The Volcanoes of Sibley

A visit to Berkeley’s Robert Sibley Volcanic Regional Preserve brings many different wonders, from a Labyrinth near the geologic remains of its ancient volcano, to serene cow pastures, to golden eagles  and ferruginous hawks in flight, backlit by the sun against Mt. Tamalpais in the distance.

With incomparable views of Coast Range geology, take a self-guided tour of the park’s volcanoes, stopping at basalt lava, tuff-breccias, red-baked cinder piles, and pebbley mudstones. These are 10-million-year-old consequences of folding and erosion, as the Pacific Plate carried the Round Top volcano north, and twisted it on its side.

At the northwestern edge of the preserve lies a pond oddly close to a highway, yet filled with the songs of spring’s newest bullfrogs. Fat tadpoles or pollywogs glide between submerged forests, mini-Jaws swimming up toward you. As the City’s fog rolls in and envelops the valley in swirling mists, you experience true solitude and serenity.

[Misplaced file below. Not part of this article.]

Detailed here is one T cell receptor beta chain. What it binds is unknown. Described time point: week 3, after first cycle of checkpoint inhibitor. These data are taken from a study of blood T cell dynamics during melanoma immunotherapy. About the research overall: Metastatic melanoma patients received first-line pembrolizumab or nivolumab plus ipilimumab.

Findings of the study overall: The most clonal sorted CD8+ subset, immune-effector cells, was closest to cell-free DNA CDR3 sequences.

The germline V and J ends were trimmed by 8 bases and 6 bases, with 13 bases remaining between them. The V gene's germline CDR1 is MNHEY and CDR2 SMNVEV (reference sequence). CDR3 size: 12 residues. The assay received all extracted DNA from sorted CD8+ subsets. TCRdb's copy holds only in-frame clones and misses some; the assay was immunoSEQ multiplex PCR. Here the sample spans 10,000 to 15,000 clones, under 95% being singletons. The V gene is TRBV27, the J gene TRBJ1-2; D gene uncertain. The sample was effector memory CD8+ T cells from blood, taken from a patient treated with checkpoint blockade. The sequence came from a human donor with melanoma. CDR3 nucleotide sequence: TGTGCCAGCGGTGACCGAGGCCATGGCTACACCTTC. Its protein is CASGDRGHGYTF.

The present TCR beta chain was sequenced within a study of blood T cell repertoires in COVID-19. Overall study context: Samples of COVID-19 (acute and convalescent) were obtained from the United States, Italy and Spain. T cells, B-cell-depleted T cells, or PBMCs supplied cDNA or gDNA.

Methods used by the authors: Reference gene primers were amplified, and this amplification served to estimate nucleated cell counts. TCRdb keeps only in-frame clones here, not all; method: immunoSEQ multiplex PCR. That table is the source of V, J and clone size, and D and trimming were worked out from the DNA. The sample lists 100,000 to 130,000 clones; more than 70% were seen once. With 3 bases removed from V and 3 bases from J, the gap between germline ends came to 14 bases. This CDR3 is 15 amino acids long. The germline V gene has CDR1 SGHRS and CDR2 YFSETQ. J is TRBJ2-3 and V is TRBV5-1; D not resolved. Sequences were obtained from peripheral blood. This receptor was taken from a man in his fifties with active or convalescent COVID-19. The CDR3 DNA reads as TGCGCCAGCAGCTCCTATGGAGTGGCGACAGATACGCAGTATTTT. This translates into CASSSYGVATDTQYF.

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About thislittleplot

Writer, hiker, loafer
This entry was posted in Geology, Local Area Hikes and trips, Nature, Seasons, Uncategorized and tagged , , , , . Bookmark the permalink.

3 Responses to The Volcanoes of Sibley

  1. tara linda says:

    Gorgeous photos. Sibley is one of my all time favorite E.Bay hiking spots. I love the sweet polliwog ;)

  2. Utherben says:

    These photos are looking good! This Spring has been stressful, but there’s also been opportunities to appreciate beauty on various levels.

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